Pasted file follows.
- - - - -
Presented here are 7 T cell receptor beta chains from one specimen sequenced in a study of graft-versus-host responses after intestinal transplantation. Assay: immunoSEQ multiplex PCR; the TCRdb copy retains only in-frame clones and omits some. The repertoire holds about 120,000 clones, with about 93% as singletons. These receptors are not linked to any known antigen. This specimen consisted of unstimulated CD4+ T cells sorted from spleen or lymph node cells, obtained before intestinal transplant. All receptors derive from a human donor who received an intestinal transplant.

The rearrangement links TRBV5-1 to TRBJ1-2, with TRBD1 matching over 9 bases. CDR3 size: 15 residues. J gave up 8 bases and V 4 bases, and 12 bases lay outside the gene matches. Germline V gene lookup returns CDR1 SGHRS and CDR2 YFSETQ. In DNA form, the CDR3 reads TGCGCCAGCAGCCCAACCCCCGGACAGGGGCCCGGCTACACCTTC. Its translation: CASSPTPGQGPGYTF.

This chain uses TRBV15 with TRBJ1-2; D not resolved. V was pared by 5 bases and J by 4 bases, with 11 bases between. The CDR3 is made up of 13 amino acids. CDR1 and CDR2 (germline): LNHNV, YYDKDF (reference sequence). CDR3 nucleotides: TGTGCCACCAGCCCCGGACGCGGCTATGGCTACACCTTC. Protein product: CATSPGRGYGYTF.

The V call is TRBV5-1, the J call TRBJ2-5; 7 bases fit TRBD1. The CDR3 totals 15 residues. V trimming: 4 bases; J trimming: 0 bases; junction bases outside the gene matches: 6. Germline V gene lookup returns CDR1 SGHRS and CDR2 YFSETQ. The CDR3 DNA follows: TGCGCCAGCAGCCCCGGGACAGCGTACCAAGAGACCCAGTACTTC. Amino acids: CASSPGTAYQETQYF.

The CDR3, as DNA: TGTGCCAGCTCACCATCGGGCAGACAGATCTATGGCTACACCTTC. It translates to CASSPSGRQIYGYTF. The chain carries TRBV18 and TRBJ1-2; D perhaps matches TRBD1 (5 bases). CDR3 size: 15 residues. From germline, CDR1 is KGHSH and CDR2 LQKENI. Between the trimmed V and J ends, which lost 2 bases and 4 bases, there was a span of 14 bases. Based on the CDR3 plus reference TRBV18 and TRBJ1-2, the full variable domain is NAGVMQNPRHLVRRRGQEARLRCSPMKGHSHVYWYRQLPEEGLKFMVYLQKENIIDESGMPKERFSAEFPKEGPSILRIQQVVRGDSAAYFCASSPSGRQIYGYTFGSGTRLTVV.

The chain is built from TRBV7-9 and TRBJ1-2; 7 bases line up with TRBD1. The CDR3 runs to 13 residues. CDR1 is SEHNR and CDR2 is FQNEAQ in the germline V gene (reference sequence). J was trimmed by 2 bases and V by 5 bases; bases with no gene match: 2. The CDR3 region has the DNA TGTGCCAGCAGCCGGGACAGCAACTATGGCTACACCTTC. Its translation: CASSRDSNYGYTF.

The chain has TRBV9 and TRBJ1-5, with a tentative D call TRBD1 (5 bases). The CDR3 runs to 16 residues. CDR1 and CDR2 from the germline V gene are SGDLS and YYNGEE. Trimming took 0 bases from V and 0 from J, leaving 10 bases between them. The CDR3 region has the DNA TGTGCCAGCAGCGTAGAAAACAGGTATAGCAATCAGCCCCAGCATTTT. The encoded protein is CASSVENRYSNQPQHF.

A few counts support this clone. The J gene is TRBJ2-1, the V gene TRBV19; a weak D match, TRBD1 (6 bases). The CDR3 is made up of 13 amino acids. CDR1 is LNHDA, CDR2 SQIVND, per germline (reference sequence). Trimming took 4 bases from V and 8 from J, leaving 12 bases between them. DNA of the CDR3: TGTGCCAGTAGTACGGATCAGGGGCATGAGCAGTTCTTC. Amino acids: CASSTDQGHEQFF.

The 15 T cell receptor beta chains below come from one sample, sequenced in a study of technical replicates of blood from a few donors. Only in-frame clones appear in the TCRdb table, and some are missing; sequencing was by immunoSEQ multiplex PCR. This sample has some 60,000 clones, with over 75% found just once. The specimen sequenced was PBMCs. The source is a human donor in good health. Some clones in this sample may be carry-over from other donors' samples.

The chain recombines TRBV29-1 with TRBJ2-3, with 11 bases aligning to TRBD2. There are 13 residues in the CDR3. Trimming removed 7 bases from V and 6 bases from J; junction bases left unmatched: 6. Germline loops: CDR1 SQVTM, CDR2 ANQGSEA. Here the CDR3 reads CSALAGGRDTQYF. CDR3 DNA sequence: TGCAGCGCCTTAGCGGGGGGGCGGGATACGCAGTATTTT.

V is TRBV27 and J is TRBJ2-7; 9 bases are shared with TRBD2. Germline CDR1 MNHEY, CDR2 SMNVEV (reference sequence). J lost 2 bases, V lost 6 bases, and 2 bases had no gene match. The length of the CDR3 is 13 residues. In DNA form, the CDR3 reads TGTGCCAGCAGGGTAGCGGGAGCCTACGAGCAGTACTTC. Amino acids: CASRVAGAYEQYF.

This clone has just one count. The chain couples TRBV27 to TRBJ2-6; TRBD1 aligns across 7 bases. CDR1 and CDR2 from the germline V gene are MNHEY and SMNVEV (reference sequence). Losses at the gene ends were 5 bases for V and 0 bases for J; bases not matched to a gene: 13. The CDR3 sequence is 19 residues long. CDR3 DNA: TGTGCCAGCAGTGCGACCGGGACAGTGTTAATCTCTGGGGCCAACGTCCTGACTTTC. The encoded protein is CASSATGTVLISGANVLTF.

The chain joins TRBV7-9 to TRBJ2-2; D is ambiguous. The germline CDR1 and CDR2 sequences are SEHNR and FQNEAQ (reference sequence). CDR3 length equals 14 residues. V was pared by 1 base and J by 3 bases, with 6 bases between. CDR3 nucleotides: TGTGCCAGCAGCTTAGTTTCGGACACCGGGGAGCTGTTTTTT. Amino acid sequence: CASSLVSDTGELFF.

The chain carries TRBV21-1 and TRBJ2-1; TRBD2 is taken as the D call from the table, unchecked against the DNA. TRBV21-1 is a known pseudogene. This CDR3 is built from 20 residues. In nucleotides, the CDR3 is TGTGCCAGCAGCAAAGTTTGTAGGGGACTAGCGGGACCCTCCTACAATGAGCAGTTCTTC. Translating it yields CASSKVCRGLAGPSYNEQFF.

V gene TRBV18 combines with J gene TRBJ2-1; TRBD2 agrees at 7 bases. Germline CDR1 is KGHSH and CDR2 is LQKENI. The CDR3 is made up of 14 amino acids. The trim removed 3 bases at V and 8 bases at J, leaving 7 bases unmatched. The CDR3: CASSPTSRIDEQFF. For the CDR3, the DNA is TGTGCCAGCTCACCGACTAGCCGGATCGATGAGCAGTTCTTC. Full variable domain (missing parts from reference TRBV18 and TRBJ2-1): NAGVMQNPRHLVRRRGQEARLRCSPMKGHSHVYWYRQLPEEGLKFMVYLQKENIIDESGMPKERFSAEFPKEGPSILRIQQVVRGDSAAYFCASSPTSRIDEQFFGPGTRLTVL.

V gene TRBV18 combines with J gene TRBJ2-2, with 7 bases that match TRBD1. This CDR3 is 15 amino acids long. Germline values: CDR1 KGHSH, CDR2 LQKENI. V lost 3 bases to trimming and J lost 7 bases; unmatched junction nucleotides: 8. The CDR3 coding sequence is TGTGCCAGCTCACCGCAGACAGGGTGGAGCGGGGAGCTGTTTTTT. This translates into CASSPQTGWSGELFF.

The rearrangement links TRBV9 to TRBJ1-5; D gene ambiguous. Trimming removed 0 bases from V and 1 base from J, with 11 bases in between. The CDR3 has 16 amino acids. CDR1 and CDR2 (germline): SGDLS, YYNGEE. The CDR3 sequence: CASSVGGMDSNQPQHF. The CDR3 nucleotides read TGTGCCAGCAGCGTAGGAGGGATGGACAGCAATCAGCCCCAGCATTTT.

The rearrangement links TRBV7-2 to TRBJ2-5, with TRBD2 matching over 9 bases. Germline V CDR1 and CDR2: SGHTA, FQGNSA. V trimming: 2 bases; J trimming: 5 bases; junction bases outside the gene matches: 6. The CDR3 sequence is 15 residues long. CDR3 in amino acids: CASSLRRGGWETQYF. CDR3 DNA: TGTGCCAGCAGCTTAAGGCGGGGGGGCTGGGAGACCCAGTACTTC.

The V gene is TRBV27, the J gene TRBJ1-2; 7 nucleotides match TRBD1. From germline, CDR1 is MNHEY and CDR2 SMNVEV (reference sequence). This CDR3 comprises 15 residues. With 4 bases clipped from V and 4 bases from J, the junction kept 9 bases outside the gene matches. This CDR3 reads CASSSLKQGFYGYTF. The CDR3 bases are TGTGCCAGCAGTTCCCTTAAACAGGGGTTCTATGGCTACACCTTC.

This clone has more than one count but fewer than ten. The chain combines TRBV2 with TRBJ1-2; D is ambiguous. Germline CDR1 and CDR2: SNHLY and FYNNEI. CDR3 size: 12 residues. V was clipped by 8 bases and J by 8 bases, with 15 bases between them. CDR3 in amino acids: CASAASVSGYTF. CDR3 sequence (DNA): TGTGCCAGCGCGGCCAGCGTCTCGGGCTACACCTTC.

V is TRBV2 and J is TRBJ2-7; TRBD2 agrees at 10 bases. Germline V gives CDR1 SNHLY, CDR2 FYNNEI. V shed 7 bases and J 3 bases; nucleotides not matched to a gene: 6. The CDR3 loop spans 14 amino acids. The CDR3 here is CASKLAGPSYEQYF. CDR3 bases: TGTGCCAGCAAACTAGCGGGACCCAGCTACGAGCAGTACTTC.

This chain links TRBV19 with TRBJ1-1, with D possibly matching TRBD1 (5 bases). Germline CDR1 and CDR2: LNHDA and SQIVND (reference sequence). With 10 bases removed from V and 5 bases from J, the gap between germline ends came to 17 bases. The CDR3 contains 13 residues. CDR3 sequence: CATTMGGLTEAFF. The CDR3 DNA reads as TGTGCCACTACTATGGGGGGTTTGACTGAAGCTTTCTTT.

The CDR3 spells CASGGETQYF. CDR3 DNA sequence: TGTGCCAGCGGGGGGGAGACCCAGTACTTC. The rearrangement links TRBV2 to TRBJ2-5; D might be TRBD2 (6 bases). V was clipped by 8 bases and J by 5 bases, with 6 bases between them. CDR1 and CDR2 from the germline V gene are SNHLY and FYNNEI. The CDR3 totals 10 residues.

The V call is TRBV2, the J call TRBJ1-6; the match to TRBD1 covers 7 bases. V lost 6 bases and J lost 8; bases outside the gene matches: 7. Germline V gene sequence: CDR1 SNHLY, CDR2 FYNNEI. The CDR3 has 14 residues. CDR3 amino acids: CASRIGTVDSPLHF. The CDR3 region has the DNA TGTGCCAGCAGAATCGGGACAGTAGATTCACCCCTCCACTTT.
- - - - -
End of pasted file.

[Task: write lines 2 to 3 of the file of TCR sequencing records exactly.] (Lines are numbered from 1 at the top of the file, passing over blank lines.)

The rearrangement links TRBV5-1 to TRBJ1-2, with TRBD1 matching over 9 bases. CDR3 size: 15 residues. J gave up 8 bases and V 4 bases, and 12 bases lay outside the gene matches. Germline V gene lookup returns CDR1 SGHRS and CDR2 YFSETQ. In DNA form, the CDR3 reads TGCGCCAGCAGCCCAACCCCCGGACAGGGGCCCGGCTACACCTTC. Its translation: CASSPTPGQGPGYTF.

This chain uses TRBV15 with TRBJ1-2; D not resolved. V was pared by 5 bases and J by 4 bases, with 11 bases between. The CDR3 is made up of 13 amino acids. CDR1 and CDR2 (germline): LNHNV, YYDKDF (reference sequence). CDR3 nucleotides: TGTGCCACCAGCCCCGGACGCGGCTATGGCTACACCTTC. Protein product: CATSPGRGYGYTF.